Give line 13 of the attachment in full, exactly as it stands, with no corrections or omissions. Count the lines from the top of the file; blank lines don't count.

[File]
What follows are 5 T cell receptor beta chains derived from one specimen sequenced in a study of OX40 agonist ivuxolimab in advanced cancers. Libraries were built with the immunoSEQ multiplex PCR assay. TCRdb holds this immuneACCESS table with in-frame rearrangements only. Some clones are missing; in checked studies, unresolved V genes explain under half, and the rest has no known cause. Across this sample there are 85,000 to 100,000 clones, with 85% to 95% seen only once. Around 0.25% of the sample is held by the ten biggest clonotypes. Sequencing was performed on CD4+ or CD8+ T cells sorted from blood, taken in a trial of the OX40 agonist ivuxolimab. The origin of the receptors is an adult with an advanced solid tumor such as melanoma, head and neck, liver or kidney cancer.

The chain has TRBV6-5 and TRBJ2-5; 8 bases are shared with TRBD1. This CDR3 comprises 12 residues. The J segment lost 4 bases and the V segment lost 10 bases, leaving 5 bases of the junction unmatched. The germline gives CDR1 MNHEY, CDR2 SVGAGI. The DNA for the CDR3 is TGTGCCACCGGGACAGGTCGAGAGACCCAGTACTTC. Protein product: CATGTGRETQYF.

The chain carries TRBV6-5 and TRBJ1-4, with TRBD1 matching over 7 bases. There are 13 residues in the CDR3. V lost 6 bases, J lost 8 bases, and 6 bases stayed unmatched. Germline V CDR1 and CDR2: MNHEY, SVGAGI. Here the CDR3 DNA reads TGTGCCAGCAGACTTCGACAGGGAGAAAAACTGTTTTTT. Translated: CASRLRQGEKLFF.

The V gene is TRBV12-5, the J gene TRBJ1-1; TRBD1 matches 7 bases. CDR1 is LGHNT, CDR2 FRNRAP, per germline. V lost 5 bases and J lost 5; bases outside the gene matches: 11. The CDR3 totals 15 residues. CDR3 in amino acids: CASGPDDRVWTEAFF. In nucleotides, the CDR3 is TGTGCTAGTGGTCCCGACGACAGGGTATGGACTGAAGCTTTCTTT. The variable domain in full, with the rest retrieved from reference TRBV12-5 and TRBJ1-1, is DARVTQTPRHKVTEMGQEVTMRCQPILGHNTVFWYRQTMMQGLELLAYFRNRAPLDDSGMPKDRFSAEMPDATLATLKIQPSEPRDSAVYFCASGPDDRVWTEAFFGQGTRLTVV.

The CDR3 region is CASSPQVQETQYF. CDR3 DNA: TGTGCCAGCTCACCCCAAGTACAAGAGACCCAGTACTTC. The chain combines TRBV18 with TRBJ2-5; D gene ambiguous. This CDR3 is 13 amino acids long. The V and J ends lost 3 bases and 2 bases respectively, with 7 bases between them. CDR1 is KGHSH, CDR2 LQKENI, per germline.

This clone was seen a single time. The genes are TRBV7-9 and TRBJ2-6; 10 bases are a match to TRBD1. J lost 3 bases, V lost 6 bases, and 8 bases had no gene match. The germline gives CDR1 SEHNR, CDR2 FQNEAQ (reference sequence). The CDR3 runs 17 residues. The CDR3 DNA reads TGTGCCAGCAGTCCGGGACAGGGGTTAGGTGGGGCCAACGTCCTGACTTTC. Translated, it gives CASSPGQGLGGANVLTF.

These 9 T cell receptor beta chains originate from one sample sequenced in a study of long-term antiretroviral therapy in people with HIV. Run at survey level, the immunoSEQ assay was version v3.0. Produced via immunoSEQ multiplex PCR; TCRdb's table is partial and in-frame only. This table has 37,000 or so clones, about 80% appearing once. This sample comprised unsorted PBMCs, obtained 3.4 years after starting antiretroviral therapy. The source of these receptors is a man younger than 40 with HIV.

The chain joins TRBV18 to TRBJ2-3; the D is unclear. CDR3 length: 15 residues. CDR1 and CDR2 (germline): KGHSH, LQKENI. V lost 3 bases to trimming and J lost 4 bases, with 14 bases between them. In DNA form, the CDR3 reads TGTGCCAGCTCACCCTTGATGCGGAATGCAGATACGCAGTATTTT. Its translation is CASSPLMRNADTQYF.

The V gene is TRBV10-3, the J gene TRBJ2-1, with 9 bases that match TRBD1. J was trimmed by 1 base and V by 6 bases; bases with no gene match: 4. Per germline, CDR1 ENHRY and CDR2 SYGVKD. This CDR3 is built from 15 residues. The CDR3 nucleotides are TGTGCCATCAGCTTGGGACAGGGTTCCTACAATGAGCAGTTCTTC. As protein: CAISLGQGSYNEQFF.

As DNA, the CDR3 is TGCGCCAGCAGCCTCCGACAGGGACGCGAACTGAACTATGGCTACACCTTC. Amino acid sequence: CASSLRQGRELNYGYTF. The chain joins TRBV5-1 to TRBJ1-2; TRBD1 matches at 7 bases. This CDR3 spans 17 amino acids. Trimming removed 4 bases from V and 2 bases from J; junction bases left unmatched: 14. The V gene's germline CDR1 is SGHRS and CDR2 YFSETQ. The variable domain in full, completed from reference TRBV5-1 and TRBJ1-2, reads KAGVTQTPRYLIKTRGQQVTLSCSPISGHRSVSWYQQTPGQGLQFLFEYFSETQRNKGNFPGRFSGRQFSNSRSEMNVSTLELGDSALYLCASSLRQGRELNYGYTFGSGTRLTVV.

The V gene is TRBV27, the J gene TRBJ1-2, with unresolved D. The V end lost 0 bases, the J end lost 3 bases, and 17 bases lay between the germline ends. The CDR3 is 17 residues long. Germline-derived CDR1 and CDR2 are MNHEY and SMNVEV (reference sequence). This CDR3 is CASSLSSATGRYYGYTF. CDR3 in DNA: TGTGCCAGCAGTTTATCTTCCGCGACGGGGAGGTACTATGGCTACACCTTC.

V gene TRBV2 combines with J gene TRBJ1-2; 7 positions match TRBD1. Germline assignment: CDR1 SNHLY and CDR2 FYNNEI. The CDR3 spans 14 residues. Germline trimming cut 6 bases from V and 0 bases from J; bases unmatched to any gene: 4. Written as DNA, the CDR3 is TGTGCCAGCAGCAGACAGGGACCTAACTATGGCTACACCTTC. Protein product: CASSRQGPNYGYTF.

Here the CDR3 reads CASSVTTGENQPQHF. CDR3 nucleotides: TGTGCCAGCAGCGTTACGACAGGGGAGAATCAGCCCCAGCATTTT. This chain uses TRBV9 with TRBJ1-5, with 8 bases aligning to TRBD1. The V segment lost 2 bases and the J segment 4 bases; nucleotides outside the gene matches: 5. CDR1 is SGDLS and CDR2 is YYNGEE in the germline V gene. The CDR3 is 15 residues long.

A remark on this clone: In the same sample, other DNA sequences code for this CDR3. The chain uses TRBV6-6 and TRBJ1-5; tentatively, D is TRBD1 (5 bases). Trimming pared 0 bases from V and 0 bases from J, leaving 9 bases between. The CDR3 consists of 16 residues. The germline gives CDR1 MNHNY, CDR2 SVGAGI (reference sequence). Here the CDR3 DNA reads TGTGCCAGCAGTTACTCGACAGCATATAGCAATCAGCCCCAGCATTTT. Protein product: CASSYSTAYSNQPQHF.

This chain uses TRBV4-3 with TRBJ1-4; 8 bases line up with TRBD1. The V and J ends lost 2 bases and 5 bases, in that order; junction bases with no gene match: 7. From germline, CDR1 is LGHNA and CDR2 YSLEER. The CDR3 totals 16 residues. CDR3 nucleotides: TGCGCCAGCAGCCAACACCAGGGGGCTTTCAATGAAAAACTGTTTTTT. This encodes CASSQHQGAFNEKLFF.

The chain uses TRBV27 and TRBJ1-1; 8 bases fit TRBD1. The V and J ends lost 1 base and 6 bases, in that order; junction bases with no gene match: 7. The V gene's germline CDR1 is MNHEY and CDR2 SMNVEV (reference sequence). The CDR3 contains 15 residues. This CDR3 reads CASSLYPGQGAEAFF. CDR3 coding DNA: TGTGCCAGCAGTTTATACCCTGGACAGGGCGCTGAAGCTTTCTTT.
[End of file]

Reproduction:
Here the CDR3 reads CASSVTTGENQPQHF. CDR3 nucleotides: TGTGCCAGCAGCGTTACGACAGGGGAGAATCAGCCCCAGCATTTT. This chain uses TRBV9 with TRBJ1-5, with 8 bases aligning to TRBD1. The V segment lost 2 bases and the J segment 4 bases; nucleotides outside the gene matches: 5. CDR1 is SGDLS and CDR2 is YYNGEE in the germline V gene. The CDR3 is 15 residues long.